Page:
Home' Greymouth Star : November 27th 2014 Contents www.greystar.co.nz
Suspect in triple
$1 (Home Delivery 75c)
THURSDAY, NOVEMBER 27, 2014
Est. 1866 Phone 769 7900
Ten Mile slip
A massive rock came down at 10
Mile along State highway 6 and
blocked the road for two hours
between 6.30pm and 8.20pm
yesterday. Heavy rain over the past
few days brought down about 100
cubic metres of material onto the
highway. About 50 cars were held
up. Contractors had the road cleared
by about 8.20pm. Steph Wyness-
Robinson captured the action.
Power Road residents had to forgo
their morning shower today after
a water main broke, cutting water
all along their street. Grey District
Council utilities engineer Kurtis
Perrin-Smith said an asbestos
cement pipe had failed, leaving
all residents without water. They
believed the break occurred about
3.30am, with the council notified
by a resident just before 5am. Mr
Perrin-Smith said the pipes were
laid during the 1970s. “So they
are getting up there in age. We are
working through to replace them as
we can.” He said it was a standard
repair with a piece of pvc pipe put
in to replace the broken section.
With shows like Britain’s
Got Talent and The X Factor
dominating Saturday night tv, you’d
be forgiven for thinking Britain
is a nation of crooners. But not in
Northampton — where a band
has axed carols from its Christmas
church show because people are ‘too
embarrassed to sing in public ’. The
50-piece Northampton Concert
Band scrapped the tunes after
audience members felt ‘press-
ganged’ last year into singing O
Come All Ye Faithfull and Hark!
The Herald Angels Sing.
— Daily Mail
Showers, with hail
Greymouth Star On-line
The Grey River has eaten away 60m
of farm land at Coal Creek in just three
years, and there are growing concerns
that it will take a bite out of Taylor ville
The erosion has occurred opposite
the old Snowflake ice-cream factory,
inching closer to the road.
The rating district met this week,
and a West Coast Regional Council
engineer was on site yesterday.
Tenders will be called to put more
rock in, but that is intended to protect
“Something needs to happen,” Coal
Creek rating district spokesman Steve
McGeady, said yesterday.
“ I’m paying rates on the water going
down the river.”
The rating district at Coal Creek has
only 17 properties and is unable to
finance large-scale protection works.
Those local ratepayers already stump up
$10,000 a year before rates to maintain
the existing stopbank.
Mr McGeady said although there
had been no major floods, a number of
freshes in the Grey River had taken a
“ We are in a unique situation. The
wall does actually protect the road from
“ It ’s a very dangerous situation,” he
said, asking what would happen if
people were on the road and the bank
West Coast Regional Council
planning and environment manager
Mike Meehan, said the council was
keeping an eye on the river.
“ We do have warnings in place.”
He said he was arranging for
councillors to view the erosion
themselves, after they were invited by
the rating district.
In 2012, National Institute of Water
and Atmospheric Research (Niwa)
expert Graeme Smart wrote a report
on the erosion.
He said that in 1957 the riverbed was
wider than at present.
An island of vegetation opposite the
current erosion area grew and by 1976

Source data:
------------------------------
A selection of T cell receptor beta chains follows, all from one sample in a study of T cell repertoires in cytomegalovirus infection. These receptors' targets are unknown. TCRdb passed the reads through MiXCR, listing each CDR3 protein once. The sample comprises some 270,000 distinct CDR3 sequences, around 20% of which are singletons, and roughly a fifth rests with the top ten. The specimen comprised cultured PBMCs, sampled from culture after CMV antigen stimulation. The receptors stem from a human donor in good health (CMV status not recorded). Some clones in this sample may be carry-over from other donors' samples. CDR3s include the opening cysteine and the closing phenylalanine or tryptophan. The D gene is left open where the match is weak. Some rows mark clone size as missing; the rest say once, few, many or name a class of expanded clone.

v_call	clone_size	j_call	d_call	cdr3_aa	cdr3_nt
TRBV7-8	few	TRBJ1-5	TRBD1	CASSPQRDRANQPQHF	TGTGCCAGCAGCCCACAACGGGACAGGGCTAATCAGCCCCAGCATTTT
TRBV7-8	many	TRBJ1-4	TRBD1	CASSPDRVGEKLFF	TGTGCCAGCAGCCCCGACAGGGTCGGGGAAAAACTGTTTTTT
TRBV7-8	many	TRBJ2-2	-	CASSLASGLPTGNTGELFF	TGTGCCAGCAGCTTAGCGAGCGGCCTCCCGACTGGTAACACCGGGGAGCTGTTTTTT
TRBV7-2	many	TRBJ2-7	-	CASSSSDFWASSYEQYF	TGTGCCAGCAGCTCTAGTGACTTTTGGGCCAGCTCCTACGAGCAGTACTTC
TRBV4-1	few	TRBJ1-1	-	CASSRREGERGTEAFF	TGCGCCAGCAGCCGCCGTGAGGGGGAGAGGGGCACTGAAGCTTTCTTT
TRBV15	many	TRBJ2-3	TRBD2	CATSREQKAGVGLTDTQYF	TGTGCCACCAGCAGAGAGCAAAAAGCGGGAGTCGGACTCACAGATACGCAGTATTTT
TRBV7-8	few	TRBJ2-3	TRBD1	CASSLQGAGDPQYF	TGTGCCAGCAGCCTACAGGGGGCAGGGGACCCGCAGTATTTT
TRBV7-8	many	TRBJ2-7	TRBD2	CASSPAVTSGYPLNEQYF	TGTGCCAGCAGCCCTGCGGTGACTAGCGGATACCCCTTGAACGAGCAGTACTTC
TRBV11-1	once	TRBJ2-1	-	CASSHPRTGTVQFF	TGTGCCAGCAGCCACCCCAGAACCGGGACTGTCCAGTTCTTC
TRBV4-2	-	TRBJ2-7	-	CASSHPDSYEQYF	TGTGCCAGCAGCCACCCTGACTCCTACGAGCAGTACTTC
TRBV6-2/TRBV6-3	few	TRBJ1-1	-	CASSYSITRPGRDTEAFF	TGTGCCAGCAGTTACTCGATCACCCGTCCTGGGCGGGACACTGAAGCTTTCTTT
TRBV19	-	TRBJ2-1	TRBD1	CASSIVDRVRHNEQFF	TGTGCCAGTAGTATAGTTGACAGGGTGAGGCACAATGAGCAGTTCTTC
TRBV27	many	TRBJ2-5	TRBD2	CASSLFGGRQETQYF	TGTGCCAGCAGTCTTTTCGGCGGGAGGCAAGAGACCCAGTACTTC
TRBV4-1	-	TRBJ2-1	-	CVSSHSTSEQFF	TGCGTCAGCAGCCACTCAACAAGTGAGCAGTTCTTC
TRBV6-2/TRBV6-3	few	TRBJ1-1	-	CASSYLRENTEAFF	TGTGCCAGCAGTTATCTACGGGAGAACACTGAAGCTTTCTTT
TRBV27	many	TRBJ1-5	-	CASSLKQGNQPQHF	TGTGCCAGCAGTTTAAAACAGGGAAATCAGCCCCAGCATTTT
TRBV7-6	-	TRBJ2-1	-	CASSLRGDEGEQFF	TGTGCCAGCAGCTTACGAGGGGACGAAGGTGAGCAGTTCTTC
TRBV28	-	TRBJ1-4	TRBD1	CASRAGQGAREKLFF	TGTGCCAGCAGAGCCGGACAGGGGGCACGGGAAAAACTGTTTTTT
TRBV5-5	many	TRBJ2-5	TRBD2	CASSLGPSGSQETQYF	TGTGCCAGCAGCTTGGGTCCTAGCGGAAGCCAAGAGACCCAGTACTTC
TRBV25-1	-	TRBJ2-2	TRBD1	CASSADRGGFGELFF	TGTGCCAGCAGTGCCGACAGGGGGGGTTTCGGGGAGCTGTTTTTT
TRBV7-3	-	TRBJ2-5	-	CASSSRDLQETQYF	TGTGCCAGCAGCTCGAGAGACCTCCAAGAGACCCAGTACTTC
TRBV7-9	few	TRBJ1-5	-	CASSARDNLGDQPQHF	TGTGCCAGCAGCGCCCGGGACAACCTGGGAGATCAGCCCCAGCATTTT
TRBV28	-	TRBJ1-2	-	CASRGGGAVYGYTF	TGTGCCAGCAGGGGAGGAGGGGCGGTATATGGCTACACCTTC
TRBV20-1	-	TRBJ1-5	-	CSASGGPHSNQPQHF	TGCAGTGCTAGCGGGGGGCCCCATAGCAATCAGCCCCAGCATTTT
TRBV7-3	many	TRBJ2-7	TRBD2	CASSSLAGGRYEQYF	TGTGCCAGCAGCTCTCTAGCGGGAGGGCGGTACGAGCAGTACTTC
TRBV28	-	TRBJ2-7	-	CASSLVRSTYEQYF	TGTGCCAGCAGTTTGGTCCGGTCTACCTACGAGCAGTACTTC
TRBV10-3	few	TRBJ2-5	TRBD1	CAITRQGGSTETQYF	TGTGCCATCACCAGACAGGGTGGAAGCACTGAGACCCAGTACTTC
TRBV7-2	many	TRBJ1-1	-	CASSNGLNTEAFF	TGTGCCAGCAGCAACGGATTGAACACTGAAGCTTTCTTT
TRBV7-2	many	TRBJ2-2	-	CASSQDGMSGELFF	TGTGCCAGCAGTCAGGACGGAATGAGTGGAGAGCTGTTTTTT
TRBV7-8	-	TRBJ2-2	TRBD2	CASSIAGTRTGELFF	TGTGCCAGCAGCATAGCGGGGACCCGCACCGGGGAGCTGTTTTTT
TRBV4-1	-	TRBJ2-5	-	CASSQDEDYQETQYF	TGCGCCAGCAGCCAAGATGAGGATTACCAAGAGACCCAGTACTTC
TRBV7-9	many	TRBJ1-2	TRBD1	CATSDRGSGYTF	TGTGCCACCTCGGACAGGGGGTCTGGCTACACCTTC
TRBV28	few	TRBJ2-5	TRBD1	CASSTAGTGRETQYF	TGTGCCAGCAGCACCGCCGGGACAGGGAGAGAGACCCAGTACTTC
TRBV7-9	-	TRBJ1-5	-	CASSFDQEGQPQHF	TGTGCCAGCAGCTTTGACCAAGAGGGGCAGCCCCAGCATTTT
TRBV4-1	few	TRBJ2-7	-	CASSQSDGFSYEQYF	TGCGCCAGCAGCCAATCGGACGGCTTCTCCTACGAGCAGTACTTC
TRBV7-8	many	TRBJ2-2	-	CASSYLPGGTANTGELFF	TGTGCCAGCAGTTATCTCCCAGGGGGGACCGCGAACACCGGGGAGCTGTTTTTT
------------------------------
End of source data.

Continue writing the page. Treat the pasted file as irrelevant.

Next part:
the vegetated island had grown to cover
a large part of the bar.
By 1995 a stopbank had been
constructed on the south bank.
The vegetation had narrowed the
active channel and reduced the flood
capacity of the river at this location.
Serious erosion was evident by 2004,
not helped by a number of large floods.
PICTURE: Brendon McMahon
Coal Creek rating district spokesman Steve McGeady sur veys land that has eroded, marked by a broken red line. Aggressive erosion has eaten away 60m of farm
land in just three years.
River eats into Coal Creek
$2m boost for polytechnic
Work is set to begin early next year
on a new $2 million purpose-built
trades training facility at Tai Poutini
Polytechnic in Greymouth.
The polytechnic council yesterday
approved the two storey Tainui Street
building at its monthly meeting,
with a floor area of about 875 square
The new facility will include a
three-bay workshop, offices and
c lassroom space. It will follow on from
construction of a new engineering
workshop at the polytechnic’s
Westport campus, which is due to
open after Christmas.
Polytechnic facilities manager Doug
Griffin, said that details around the
timeframes for construction were still
being finalised “but we expect work to
get under way early in the new year
and be completed later in 2015. This
means demolition of the existing
buildings and new construction will
not interrupt this year’s Summer
The tender for the build had been
awarded to Greymouth firm John
Griffin Builder. Doug Griffin said the
new facility would be a great boost for
trades tutors and students.
“ We have modelled the facility on
an actual working environment, so
students will be learning in real-life
“ It will really raise the bar in
terms of modern, spacious facilities
for our students.”
Allan Sargison, said the new
building would vastly improve its
automotive training facilities and
create a great learning environment
for trades students.
“The new trades facility is an
investment in the West Coast, as
well as an investment in our training
“ We are committed to delivering
opportunities to the people of the
West Coast. ”
If you have a tame alpaca and
can get to Otira, you could have
it broadcast throughout Asia as